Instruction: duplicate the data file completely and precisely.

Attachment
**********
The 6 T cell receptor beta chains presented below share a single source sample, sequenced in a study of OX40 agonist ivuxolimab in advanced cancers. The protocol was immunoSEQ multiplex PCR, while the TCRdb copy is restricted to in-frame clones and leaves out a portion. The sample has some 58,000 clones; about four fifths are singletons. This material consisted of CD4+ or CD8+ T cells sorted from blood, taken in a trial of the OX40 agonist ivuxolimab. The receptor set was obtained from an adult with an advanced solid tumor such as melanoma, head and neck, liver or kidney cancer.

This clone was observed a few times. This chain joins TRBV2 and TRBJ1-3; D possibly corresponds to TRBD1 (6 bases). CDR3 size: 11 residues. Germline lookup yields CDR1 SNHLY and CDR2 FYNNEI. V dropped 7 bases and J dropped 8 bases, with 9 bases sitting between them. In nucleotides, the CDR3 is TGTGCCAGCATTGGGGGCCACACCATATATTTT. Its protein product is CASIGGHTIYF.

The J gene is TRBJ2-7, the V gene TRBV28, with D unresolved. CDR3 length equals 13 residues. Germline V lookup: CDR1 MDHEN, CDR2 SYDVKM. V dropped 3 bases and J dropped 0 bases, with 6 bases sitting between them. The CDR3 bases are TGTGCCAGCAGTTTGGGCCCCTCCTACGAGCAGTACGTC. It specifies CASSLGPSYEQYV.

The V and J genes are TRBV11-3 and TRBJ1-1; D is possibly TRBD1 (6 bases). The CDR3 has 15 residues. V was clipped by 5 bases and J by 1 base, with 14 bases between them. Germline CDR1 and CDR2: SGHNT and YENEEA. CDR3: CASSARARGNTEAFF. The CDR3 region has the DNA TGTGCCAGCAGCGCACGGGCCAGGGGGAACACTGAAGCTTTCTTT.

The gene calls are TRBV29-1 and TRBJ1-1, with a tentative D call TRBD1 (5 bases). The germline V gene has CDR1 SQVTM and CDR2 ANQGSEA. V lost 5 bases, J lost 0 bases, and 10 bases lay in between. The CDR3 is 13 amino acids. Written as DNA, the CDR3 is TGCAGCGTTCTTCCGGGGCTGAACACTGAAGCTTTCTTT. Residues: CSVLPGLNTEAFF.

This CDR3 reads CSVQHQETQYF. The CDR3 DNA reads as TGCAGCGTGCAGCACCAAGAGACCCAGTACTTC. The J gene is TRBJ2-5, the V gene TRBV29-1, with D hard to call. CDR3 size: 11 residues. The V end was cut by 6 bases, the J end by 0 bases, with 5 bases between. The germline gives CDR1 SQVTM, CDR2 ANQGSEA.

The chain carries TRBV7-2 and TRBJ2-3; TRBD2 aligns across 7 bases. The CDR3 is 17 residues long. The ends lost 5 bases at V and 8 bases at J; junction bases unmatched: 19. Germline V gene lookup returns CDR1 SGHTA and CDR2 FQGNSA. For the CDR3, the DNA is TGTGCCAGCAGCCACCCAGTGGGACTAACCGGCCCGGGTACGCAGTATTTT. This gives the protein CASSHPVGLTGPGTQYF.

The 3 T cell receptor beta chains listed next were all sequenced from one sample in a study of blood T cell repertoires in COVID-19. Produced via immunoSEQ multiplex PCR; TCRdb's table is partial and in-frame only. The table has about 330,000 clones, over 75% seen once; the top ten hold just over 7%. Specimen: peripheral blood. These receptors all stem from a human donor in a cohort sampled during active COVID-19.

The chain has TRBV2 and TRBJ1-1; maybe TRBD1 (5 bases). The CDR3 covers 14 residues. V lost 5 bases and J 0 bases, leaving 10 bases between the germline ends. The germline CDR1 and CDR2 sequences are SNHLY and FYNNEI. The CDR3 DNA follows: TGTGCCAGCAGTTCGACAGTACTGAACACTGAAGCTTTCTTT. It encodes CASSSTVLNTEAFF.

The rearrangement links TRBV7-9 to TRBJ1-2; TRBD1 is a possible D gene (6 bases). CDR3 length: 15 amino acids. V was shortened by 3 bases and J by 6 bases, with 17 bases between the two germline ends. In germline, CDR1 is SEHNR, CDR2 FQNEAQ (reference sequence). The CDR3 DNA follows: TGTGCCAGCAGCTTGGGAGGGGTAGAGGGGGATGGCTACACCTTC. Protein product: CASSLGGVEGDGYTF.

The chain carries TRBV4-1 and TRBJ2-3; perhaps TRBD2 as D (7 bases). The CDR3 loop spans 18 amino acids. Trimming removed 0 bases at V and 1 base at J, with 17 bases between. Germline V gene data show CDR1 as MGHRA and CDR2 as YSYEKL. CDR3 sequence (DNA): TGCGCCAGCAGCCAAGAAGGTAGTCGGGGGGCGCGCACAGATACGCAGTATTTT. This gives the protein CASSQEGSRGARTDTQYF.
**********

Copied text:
The 6 T cell receptor beta chains presented below share a single source sample, sequenced in a study of OX40 agonist ivuxolimab in advanced cancers. The protocol was immunoSEQ multiplex PCR, while the TCRdb copy is restricted to in-frame clones and leaves out a portion. The sample has some 58,000 clones; about four fifths are singletons. This material consisted of CD4+ or CD8+ T cells sorted from blood, taken in a trial of the OX40 agonist ivuxolimab. The receptor set was obtained from an adult with an advanced solid tumor such as melanoma, head and neck, liver or kidney cancer.

This clone was observed a few times. This chain joins TRBV2 and TRBJ1-3; D possibly corresponds to TRBD1 (6 bases). CDR3 size: 11 residues. Germline lookup yields CDR1 SNHLY and CDR2 FYNNEI. V dropped 7 bases and J dropped 8 bases, with 9 bases sitting between them. In nucleotides, the CDR3 is TGTGCCAGCATTGGGGGCCACACCATATATTTT. Its protein product is CASIGGHTIYF.

The J gene is TRBJ2-7, the V gene TRBV28, with D unresolved. CDR3 length equals 13 residues. Germline V lookup: CDR1 MDHEN, CDR2 SYDVKM. V dropped 3 bases and J dropped 0 bases, with 6 bases sitting between them. The CDR3 bases are TGTGCCAGCAGTTTGGGCCCCTCCTACGAGCAGTACGTC. It specifies CASSLGPSYEQYV.

The V and J genes are TRBV11-3 and TRBJ1-1; D is possibly TRBD1 (6 bases). The CDR3 has 15 residues. V was clipped by 5 bases and J by 1 base, with 14 bases between them. Germline CDR1 and CDR2: SGHNT and YENEEA. CDR3: CASSARARGNTEAFF. The CDR3 region has the DNA TGTGCCAGCAGCGCACGGGCCAGGGGGAACACTGAAGCTTTCTTT.

The gene calls are TRBV29-1 and TRBJ1-1, with a tentative D call TRBD1 (5 bases). The germline V gene has CDR1 SQVTM and CDR2 ANQGSEA. V lost 5 bases, J lost 0 bases, and 10 bases lay in between. The CDR3 is 13 amino acids. Written as DNA, the CDR3 is TGCAGCGTTCTTCCGGGGCTGAACACTGAAGCTTTCTTT. Residues: CSVLPGLNTEAFF.

This CDR3 reads CSVQHQETQYF. The CDR3 DNA reads as TGCAGCGTGCAGCACCAAGAGACCCAGTACTTC. The J gene is TRBJ2-5, the V gene TRBV29-1, with D hard to call. CDR3 size: 11 residues. The V end was cut by 6 bases, the J end by 0 bases, with 5 bases between. The germline gives CDR1 SQVTM, CDR2 ANQGSEA.

The chain carries TRBV7-2 and TRBJ2-3; TRBD2 aligns across 7 bases. The CDR3 is 17 residues long. The ends lost 5 bases at V and 8 bases at J; junction bases unmatched: 19. Germline V gene lookup returns CDR1 SGHTA and CDR2 FQGNSA. For the CDR3, the DNA is TGTGCCAGCAGCCACCCAGTGGGACTAACCGGCCCGGGTACGCAGTATTTT. This gives the protein CASSHPVGLTGPGTQYF.

The 3 T cell receptor beta chains listed next were all sequenced from one sample in a study of blood T cell repertoires in COVID-19. Produced via immunoSEQ multiplex PCR; TCRdb's table is partial and in-frame only. The table has about 330,000 clones, over 75% seen once; the top ten hold just over 7%. Specimen: peripheral blood. These receptors all stem from a human donor in a cohort sampled during active COVID-19.

The chain has TRBV2 and TRBJ1-1; maybe TRBD1 (5 bases). The CDR3 covers 14 residues. V lost 5 bases and J 0 bases, leaving 10 bases between the germline ends. The germline CDR1 and CDR2 sequences are SNHLY and FYNNEI. The CDR3 DNA follows: TGTGCCAGCAGTTCGACAGTACTGAACACTGAAGCTTTCTTT. It encodes CASSSTVLNTEAFF.

The rearrangement links TRBV7-9 to TRBJ1-2; TRBD1 is a possible D gene (6 bases). CDR3 length: 15 amino acids. V was shortened by 3 bases and J by 6 bases, with 17 bases between the two germline ends. In germline, CDR1 is SEHNR, CDR2 FQNEAQ (reference sequence). The CDR3 DNA follows: TGTGCCAGCAGCTTGGGAGGGGTAGAGGGGGATGGCTACACCTTC. Protein product: CASSLGGVEGDGYTF.

The chain carries TRBV4-1 and TRBJ2-3; perhaps TRBD2 as D (7 bases). The CDR3 loop spans 18 amino acids. Trimming removed 0 bases at V and 1 base at J, with 17 bases between. Germline V gene data show CDR1 as MGHRA and CDR2 as YSYEKL. CDR3 sequence (DNA): TGCGCCAGCAGCCAAGAAGGTAGTCGGGGGGCGCGCACAGATACGCAGTATTTT. This gives the protein CASSQEGSRGARTDTQYF.